This has nothing to do with right and wrong. This has nothing to do with petty grudges, or what you or I personally feel about either party involved. (Personally, I think spammers were scum, but I have read that Spamhaus essentially forced or blackmailed many ISPs into using their services, basically by blocking any ISPs that didn't join up. So I don't see how either party has clean hands.) My one and only interest is in determining how this judgment can be enforced.

Then, when you finally realize that enforcement of judgments is what gives courts their power, maybe you'll understand that yes, Spamhaus really can ignore the U.S. courts in this case. The same way I happily ignore the laws and courts of repressive countries every day of my life. Maybe when the commandos come in the night and take me away to face trial or prison somewhere else, then they'll have the jurisdiction they need. Until then...

Comment Re:Spamhaus was right to ignore it... (Score 1) 378

First off, here is the corrected link for that article:

LICRA vs. Yahoo

(This is why it pays to preview, and it pays to not use the auto-linking feature when the URL contains weird punctuation like the exclamation point.)

Secondly, although Yahoo! lost in civil court in France, it did not lose in criminal court.

Thirdly, Yahoo! was being somewhat disingenuous in how it handled matters, because it could have easily implemented controls to prevent French citizens from accessing the U.S. version of its auction site. (The article notes that locale-specific advertising appeared on the site, which hurt Yahoo's case.)

Fourth, Yahoo! was threatened with fines; although they could have simply refused to pay, they would have had to give up any subsidiaries in France or any other EU country that France could reasonably exert influence through in order to obtain fines. It's also likely that any Yahoo! corporate office, such as the President, would have to think twice before visiting France. (Although since this was a civil matter, and Yahoo! prevailed on the criminal grounds, so perhaps the President of Yahoo! didn't have to worry about being arrested.)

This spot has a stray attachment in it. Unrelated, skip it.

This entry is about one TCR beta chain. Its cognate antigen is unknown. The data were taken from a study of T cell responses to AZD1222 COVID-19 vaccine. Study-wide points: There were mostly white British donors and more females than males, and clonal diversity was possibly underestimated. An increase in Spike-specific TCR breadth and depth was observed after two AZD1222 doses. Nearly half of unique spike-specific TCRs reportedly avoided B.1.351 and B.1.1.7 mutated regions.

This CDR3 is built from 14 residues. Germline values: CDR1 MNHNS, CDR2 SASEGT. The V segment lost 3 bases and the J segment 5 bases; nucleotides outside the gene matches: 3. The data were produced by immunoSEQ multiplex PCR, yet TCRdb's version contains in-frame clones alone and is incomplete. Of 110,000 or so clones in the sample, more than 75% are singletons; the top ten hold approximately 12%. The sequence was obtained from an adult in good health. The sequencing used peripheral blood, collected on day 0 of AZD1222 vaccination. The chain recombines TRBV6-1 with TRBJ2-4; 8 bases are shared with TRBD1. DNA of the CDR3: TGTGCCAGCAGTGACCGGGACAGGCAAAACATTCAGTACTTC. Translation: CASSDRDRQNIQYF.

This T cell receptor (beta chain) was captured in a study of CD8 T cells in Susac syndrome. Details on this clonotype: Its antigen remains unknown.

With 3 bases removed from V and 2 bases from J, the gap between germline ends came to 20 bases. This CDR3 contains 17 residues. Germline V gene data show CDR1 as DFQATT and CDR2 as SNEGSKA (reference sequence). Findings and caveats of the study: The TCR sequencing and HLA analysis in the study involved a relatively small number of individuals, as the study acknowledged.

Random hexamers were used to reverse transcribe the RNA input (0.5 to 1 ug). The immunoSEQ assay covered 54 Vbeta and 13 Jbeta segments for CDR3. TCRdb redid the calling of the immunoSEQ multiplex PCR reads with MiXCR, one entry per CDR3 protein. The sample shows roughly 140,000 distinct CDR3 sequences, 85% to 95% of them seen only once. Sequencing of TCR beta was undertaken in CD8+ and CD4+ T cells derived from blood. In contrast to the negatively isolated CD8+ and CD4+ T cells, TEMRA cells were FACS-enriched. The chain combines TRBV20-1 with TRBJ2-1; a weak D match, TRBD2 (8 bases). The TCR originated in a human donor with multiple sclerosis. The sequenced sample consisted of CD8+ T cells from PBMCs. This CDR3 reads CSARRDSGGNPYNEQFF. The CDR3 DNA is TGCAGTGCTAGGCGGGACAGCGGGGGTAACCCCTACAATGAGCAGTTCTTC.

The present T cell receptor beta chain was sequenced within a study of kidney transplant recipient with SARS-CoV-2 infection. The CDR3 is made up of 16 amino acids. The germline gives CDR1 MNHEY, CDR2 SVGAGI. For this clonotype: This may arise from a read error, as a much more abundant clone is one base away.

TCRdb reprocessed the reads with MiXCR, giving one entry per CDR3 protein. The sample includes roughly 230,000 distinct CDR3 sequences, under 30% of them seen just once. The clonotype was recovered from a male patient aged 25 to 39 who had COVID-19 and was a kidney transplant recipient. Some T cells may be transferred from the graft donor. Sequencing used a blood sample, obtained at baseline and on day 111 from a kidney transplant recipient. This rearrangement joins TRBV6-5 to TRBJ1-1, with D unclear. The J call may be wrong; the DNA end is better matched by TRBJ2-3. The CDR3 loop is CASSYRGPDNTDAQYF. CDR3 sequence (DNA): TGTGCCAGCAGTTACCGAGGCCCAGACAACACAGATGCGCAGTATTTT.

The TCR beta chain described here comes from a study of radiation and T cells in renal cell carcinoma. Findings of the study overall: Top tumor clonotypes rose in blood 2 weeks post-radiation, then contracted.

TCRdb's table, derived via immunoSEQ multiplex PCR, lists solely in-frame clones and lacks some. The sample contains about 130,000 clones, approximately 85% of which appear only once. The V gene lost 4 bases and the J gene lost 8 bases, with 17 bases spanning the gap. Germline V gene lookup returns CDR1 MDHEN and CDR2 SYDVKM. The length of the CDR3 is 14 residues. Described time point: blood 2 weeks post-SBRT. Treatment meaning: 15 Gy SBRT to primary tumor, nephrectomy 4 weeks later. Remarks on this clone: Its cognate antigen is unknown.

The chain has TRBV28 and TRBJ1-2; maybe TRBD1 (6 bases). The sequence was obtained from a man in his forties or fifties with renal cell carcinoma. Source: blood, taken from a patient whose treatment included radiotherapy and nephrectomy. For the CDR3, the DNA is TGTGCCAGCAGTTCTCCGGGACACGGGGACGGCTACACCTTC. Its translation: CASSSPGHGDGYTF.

Fifth, when Yahoo! brought its case to a U.S. district court in the hopes that the French ruling would be effectively declared unenforceable in the U.S., Yahoo! initially prevailed. This case was then appealed by LICRA and the UEJF on the grounds that the court had no personal jurisdiction over them. So it's very interesting to me that the French courts claim expansive jurisdiction over U.S. corporations and citizens, yet the interested parties in France apparently have no shame over claiming U.S. courts have no jurisdiction over them. The appeals court accepted the personal jurisdiction argument.

Lastly, Yahoo! chose to comply with the French court by banning all auctions of Nazi memorabilia, rather than blocking French users from accessing such auctions. While they technically could have merely restricted French users from accessing such auctions, or all auctions altogether, there were technical issues at stake (e.g., insufficiency of geolocation based on IP address, which was only 70% effective at the time, or reliably tagging auctions of banned material).

This has the effect of chilling protected speech in the United States, a constitutional matter due to the First Amendment. The problem with so-called claims of "universal competence" by courts is that this very concept violates the notion of national sovereignty, something even the United Nations pays lip-service to.